(peg a-SPIR-a-ji-nase) 

PEG-asparaginase is a medicine used to treat certain types of cancer. It is available as an injectable medication that can be given intramuscularly (into the muscle).

  • Allergic reactions are common with this medication. Your child's doctor may want to observe your child in the hospital after giving this medication to make sure that he / she is not having a reaction to the drug.
  • If your child experiences an allergic reaction to PEG-asparaginase the doctor may want to change your child to a different, but similar, medication to complete the course of chemotherapy.
  • Have your child drink plenty of fluids while taking this medication to ensure adequate hydration.
  • Do not use after the expiration date on the bottle / package.
  • If too much medicine is taken by accident, call the Drug and Poison Information Center (DPIC) at 513-636-5111, or 1-800-222-1222, or call your child's doctor immediately.
  • Keep this medication out of the reach of children.

For any medication information related to your child's dosing schedule and / or missed doses, contact the healthcare provider who prescribed the medication.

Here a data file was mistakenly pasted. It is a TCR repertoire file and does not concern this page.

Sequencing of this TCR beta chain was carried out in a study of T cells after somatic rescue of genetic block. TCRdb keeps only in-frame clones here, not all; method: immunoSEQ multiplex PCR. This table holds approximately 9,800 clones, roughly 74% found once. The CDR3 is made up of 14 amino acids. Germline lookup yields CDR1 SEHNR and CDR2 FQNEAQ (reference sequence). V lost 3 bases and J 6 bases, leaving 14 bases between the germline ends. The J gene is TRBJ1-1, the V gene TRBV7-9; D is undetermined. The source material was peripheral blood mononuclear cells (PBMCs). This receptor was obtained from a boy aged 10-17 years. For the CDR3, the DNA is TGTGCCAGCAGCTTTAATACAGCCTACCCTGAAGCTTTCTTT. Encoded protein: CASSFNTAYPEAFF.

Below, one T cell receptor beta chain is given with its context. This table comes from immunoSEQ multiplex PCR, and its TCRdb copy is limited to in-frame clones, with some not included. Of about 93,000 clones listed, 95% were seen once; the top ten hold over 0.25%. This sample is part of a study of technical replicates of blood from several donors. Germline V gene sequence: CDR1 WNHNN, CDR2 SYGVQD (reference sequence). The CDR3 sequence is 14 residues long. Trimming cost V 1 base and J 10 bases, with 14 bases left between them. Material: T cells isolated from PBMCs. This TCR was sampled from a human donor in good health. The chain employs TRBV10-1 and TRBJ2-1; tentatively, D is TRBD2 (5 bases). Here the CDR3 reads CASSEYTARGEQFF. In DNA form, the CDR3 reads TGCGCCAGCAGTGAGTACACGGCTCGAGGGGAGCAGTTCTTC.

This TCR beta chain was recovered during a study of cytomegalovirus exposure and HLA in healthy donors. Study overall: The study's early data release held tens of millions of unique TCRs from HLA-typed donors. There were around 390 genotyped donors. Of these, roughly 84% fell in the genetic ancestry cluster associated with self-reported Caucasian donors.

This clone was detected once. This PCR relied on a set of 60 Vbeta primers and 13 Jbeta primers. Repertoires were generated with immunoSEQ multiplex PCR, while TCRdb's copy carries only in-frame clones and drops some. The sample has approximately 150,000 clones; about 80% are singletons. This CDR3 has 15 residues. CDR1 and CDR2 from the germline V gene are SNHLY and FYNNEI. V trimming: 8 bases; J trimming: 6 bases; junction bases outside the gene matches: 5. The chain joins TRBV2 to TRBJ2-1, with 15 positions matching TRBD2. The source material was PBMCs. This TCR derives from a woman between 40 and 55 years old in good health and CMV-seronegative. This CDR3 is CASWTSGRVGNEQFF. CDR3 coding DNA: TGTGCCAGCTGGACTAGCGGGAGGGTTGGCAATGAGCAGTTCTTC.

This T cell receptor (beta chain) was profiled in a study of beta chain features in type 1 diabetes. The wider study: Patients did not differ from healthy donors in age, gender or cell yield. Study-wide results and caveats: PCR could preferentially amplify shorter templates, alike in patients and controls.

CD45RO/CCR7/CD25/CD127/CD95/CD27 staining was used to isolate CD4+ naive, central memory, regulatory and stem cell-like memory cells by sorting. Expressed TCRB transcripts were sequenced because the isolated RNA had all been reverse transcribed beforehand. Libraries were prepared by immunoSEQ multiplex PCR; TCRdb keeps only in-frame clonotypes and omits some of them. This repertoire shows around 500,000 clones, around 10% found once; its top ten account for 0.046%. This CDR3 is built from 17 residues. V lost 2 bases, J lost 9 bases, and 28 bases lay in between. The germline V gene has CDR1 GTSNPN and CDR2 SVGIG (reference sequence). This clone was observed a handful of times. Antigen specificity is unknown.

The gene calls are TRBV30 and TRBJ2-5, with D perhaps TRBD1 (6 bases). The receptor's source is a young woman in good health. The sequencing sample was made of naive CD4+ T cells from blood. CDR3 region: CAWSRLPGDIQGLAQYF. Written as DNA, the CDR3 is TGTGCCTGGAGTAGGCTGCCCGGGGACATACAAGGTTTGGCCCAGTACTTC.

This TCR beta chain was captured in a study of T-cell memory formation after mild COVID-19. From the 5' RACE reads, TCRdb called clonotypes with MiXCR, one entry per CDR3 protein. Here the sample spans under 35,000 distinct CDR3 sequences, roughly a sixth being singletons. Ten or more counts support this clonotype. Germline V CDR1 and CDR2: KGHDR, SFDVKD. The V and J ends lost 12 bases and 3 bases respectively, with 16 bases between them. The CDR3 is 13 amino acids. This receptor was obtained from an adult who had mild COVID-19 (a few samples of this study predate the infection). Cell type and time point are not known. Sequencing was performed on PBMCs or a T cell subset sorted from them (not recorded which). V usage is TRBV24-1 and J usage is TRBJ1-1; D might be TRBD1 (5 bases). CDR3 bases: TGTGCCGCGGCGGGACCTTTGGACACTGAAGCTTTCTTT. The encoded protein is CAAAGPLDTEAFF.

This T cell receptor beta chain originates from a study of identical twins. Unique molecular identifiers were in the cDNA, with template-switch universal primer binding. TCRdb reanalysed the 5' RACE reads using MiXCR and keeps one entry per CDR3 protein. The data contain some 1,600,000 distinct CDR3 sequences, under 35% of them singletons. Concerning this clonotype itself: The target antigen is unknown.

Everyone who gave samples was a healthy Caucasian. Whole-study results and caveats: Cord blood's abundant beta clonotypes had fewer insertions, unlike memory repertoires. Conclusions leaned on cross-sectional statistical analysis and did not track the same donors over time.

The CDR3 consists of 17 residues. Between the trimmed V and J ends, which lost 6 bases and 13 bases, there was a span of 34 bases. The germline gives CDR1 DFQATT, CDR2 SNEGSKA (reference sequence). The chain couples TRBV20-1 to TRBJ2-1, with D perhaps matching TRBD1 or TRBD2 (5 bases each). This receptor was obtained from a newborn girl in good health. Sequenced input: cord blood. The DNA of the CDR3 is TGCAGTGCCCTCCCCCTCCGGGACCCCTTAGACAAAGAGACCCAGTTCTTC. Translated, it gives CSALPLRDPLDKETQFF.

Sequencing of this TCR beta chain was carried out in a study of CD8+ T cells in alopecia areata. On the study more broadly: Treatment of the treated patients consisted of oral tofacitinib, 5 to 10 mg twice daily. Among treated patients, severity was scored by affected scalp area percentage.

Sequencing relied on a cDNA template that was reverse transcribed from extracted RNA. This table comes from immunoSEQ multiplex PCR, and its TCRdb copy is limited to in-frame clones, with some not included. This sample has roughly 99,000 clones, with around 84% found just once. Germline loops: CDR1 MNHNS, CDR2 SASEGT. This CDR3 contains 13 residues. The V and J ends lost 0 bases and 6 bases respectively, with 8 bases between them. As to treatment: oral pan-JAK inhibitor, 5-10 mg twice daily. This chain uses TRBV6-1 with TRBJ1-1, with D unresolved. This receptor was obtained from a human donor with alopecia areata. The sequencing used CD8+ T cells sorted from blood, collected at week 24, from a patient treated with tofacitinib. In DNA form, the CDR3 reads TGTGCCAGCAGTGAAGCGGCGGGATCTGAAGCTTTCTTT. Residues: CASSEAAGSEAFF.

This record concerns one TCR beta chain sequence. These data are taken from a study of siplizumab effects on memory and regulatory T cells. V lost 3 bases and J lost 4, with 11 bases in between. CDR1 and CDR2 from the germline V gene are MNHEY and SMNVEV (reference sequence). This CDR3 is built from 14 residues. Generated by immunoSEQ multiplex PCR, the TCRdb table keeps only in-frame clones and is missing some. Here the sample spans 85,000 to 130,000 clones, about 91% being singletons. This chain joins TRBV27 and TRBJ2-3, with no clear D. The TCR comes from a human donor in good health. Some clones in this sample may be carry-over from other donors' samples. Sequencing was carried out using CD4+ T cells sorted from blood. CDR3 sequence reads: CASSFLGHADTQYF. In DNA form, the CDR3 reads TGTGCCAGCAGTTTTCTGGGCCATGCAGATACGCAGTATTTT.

• Nausea, vomiting
  • Loss of appetite
  • Drowsiness
  • Soreness, redness, or swelling at the injection site
  • Increased thirst, appetite, or urination
  • Severe nausea, vomiting, or diarrhea
  • Severe abdominal or back pain
  • Rash, Lip Swelling
  • Confusion
  • Fever, chills, headache, cough
  • Easy bruising
  • Trouble breathing or chest pain
  • Seizures (or convulsions)

Signs of an allergic reaction may include fever, chills, rash, itching, hives, puffy face and difficulty breathing. Call your child's doctor immediately if you see signs of an allergic reaction.

Last Updated 12/2013